Local businesses respond to tomato scare
National efforts are turning local as food suppliers race todestroy certain types of tomatoes associated with a nationwidesalmonella outbreak identified by the Food and DrugAdministration.
Reports indicate that 167 people in 17 states, includingMississippi, have been identified with the affliction – with onedeath in Texas – believed to be caused by red plum, red Roma orround red tomatoes. In response, several fast food restaurants andgrocery suppliers are going tomatoless.
“We wasted all our tomatoes,” said Brookhaven Burger KingAssistant Manager Claudia Henry. “We’re not selling tomatoes untilfurther notice.”
Henry said her store destroyed five cases containing between 600and 700 tomatoes Sunday when the order was passed down, and another14 cases scheduled to be delivered to the store were withheld.
Henry said Burger King has been without tomatoes since Sunday,and would remain without them until the source of the nationwideoutbreak was identified and neutralized. She said the store’sketchup supply has not been affected.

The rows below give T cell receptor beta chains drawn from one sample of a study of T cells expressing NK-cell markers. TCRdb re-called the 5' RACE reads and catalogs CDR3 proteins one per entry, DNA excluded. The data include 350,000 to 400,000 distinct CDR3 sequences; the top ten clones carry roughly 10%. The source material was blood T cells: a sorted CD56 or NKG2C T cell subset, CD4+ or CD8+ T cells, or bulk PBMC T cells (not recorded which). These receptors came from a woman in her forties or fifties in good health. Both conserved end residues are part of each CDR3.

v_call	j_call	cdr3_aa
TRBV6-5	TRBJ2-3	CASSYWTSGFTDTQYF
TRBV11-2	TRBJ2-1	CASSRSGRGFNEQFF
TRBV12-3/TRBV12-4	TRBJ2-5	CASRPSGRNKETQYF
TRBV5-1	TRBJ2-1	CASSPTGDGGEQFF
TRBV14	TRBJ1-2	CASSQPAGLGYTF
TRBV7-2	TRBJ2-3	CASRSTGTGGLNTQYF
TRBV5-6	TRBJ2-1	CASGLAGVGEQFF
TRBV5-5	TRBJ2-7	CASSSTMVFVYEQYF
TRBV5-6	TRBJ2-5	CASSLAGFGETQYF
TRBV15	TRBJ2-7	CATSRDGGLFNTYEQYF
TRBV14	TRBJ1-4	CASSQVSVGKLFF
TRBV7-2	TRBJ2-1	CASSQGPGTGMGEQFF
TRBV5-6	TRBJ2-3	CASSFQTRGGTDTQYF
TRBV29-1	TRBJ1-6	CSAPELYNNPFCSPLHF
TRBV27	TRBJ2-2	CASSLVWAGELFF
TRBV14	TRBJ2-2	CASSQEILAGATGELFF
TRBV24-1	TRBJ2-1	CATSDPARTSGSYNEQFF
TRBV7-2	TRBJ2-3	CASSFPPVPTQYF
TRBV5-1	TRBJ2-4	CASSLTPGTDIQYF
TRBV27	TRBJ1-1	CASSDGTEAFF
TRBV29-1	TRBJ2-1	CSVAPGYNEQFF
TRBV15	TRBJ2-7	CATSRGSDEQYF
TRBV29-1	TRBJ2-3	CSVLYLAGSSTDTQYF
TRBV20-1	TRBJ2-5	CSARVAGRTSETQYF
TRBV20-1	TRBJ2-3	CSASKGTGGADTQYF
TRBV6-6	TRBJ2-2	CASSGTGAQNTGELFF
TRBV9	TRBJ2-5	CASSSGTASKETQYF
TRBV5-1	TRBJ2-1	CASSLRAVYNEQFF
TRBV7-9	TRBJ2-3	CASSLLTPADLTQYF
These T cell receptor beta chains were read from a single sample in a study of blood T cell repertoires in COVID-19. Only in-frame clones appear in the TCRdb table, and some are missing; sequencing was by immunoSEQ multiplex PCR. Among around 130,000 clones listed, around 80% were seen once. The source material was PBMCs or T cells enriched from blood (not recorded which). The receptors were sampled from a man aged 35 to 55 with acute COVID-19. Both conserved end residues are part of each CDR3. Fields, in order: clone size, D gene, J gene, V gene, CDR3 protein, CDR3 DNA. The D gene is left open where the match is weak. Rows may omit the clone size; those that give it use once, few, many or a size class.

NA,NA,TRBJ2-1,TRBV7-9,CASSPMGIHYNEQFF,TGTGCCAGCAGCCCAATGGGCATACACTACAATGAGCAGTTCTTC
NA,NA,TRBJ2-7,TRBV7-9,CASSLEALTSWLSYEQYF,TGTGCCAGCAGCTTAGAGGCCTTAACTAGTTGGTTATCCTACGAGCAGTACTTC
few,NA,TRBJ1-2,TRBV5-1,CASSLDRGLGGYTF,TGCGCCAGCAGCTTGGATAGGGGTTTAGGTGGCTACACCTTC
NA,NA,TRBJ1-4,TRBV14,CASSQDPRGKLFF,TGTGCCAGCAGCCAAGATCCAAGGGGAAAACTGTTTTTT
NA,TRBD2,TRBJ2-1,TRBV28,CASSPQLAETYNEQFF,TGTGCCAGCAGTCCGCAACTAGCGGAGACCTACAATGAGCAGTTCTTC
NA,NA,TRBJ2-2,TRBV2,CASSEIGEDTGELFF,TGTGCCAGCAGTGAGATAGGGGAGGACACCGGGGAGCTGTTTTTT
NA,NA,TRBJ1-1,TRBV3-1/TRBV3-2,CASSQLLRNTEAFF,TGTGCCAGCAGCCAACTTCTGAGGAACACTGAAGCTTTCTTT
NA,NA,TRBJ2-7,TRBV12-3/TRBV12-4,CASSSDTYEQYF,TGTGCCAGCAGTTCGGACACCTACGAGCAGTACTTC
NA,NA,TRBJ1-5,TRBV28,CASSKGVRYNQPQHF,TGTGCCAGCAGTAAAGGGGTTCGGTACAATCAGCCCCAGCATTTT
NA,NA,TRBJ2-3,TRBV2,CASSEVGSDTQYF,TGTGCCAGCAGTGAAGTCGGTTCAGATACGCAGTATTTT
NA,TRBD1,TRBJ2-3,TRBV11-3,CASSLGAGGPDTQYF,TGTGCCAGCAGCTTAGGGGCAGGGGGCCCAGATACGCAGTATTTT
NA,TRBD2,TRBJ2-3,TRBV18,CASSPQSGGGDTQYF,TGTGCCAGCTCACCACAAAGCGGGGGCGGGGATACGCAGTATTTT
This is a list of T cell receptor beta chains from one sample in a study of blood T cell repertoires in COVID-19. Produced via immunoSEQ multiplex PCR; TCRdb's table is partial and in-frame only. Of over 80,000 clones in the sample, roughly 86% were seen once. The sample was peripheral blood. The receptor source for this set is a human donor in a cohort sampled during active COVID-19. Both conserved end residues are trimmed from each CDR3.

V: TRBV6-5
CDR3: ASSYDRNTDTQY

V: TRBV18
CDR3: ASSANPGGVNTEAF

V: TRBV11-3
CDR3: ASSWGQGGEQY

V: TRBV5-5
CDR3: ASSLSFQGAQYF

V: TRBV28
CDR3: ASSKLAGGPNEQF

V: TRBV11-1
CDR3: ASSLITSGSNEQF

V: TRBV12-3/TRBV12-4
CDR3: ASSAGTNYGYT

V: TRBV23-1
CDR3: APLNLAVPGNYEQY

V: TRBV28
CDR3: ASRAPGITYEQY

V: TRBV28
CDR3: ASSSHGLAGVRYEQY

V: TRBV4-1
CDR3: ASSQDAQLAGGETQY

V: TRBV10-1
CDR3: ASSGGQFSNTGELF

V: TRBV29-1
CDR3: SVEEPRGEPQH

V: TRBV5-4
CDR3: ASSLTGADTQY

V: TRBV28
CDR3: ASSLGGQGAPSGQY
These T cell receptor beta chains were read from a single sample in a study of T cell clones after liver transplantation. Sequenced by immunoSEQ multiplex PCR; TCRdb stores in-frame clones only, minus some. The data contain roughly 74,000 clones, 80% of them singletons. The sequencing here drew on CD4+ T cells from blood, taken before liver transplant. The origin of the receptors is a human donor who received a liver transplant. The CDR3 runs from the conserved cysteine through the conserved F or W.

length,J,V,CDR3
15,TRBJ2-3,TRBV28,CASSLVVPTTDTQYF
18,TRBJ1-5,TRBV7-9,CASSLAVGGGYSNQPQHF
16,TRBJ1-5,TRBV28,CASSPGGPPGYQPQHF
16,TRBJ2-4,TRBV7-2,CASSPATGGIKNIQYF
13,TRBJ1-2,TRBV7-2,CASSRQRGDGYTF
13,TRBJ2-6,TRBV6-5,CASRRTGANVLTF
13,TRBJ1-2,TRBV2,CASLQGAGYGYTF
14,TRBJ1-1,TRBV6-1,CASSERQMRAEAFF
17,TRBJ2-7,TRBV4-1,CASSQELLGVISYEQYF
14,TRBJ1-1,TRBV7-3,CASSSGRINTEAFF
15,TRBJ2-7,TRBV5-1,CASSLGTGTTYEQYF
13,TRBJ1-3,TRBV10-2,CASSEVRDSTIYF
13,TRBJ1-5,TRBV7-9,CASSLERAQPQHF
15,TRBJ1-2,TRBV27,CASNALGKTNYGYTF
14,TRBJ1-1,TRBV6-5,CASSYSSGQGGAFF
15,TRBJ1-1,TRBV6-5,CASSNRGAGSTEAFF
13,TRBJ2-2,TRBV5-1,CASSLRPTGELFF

Other local restaurants, like McDonald’s and Taco Bell, havealso been issued orders to destroy their tomatoes as aprecautionary measure, as the nationwide purge continues.
Grocery stores – including Wal-Mart, the nation’s largestgrocery supplier – are also trashing their tomatoes, but notuniversally. In a public notice recently issued by Wal-Mart, it wasstated certain types of the three tomato brands believed to havecaused the scare “have not been affected” by the advisory and “maystill be found on shelves at Wal-Mart Stores…”
The retail giant did say a full refund would be given tocustomers who purchased the tomatoes in question, including certainRomas, slicers and three- and four-pack varieties.
A list of tomatoes not affected by the salmonella outbreak canbe found atwww.fda.gov/oc/opacom/hottopics/tomatoes.html#retailers.Regionally-grown tomatoes from Mississippi, Alabama and Louisianahave not been identified as carrying the bacteria.
Further information can be found at the Center for DiseaseControl’s Web site at http://www.cdc.gov/salmonella/saintpaul/, andat the FDA’s Web site at http://www.foodsafety.gov/.
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